US Navy Global Hawk May Head To Middle East

This article first appeared in Aerospace Daily & Defense Report.

The U.S. Navy is considering deploying its first Global Hawk unmanned aerial vehicle (UAV) to an air base near Iraq to experiment with its ability to conduct maritime surveillance, according to defense officials.

Navy officials declined to discuss the exact location for a deployment. "Longer-term options for the system may include additional deployment situations -- allowing the system to demonstrate its unique persistent maritime ISR capabilities in various overseas environments," says Chuck Wagner, a spokesman for Naval Air Systems Command.

According to other defense officials, the Navy Global Hawk is expected to arrive at a base in the Middle East early next year, and the aircraft will be co-located with Air Force Global Hawks already at that base. Defense officials declined to identify the base, citing security issues. But it is widely known that the Air Force's high-altitude reconnaissance aircraft supporting activities in Iraq and Afghanistan operate from Al Dhafra Air Base in the United Arab Emirates.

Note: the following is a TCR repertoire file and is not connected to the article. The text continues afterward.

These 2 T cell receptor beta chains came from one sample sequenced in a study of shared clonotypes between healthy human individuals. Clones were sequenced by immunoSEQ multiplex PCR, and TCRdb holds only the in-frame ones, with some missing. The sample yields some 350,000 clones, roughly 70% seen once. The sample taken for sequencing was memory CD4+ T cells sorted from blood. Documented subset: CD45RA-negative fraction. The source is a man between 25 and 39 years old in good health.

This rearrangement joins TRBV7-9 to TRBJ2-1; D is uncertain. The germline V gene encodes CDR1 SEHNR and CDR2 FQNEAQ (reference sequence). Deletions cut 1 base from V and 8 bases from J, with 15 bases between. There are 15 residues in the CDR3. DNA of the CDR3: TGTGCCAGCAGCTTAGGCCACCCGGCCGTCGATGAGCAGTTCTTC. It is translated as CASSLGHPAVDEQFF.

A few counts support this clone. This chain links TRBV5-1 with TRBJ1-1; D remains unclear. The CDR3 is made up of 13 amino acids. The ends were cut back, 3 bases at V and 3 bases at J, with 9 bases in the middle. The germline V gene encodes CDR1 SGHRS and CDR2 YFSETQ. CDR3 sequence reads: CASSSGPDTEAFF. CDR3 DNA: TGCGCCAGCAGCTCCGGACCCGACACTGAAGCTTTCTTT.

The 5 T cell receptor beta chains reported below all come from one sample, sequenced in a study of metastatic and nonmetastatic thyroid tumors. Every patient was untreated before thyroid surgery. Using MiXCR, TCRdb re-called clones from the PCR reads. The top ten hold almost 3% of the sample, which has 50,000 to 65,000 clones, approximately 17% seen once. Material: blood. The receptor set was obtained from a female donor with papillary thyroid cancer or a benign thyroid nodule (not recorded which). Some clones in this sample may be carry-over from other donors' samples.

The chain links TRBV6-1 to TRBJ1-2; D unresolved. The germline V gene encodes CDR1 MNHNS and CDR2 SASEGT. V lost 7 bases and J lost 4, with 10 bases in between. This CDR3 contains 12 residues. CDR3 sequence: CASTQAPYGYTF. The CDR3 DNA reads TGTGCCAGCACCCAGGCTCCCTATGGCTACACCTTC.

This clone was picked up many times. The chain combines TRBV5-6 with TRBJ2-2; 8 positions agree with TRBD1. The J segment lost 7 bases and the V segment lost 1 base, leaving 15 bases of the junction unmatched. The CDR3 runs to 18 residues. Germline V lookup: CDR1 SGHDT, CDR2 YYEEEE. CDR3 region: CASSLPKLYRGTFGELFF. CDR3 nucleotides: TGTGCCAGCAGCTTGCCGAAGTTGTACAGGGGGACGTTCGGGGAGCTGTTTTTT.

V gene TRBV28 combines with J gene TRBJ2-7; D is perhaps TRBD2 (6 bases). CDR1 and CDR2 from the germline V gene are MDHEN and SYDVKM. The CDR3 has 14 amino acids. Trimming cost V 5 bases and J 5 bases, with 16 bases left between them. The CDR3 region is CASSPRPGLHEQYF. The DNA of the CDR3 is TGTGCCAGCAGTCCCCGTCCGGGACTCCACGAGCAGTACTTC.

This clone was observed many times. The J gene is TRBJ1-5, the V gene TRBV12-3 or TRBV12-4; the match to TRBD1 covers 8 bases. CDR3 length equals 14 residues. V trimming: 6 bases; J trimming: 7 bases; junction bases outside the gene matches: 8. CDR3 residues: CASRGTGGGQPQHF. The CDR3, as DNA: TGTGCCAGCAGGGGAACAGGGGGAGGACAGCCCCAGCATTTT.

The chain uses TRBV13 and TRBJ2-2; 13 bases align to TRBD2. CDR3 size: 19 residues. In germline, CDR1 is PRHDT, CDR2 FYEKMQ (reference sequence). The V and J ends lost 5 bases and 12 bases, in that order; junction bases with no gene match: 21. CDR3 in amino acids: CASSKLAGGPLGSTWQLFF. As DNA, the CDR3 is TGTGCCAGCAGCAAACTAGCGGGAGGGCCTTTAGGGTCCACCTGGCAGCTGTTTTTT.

The high-flying Global Hawk is capable of collecting intelligence from above 55,000 feet altitude for a day or more at a time. The Global Hawk Maritime Demonstration (GHMD) vehicle, one of two Block 10 Global Hawks owned by the Navy, is carrying an integrated sensor suite. These aircraft were bought to allow the Navy to experiment with using a UAV for maritime surveillance. Using various modes -- for inverse synthetic aperture radar, maritime search and target acquisition -- this sensor can conduct surveillance of surface ships. The aircraft also carries the LR100, a basic signals intelligence collector.

Exercises

The GHMD aircraft have been used for a variety of exercises, including Trident Warrior 08 and Rim of the Pacific 08. Most recently, the aircraft collected images of wildfires in California this summer and of the Gulf Coast after Hurricane Ike.

The UAVs will give the Pentagon a new tool to use for monitoring shipping activity in the Persian Gulf, where several scrapes with Iranian ships have occurred in recent months. And the deployment will give the Navy some hands-on operational experience deploying the UAV prior to inducting its future Global Hawks into the fleet.

These Navy vehicles are not to be confused with the Navy's Broad Area Maritime Surveillance (BAMS) development program. Under that effort, Northrop Grumman is designing and building Global Hawk Block 20-based aircraft designed for maritime surveillance.

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-- Christian

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